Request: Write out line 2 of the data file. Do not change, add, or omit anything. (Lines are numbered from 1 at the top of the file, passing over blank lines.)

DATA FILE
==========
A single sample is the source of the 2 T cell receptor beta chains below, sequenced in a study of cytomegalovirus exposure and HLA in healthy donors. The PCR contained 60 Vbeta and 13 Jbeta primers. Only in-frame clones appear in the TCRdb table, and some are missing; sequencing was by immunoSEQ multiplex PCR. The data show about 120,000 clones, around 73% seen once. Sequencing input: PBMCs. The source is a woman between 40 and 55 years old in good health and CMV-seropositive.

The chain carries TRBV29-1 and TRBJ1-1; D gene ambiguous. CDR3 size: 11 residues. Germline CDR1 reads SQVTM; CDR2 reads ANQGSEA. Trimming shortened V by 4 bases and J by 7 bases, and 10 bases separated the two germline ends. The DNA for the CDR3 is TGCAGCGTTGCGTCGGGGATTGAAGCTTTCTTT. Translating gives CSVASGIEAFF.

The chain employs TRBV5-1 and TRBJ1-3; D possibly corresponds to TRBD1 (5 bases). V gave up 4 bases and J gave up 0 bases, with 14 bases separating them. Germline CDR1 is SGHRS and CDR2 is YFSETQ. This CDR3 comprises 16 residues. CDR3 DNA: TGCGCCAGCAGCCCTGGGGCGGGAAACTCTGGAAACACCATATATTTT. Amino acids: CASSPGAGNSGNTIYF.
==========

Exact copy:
The chain carries TRBV29-1 and TRBJ1-1; D gene ambiguous. CDR3 size: 11 residues. Germline CDR1 reads SQVTM; CDR2 reads ANQGSEA. Trimming shortened V by 4 bases and J by 7 bases, and 10 bases separated the two germline ends. The DNA for the CDR3 is TGCAGCGTTGCGTCGGGGATTGAAGCTTTCTTT. Translating gives CSVASGIEAFF.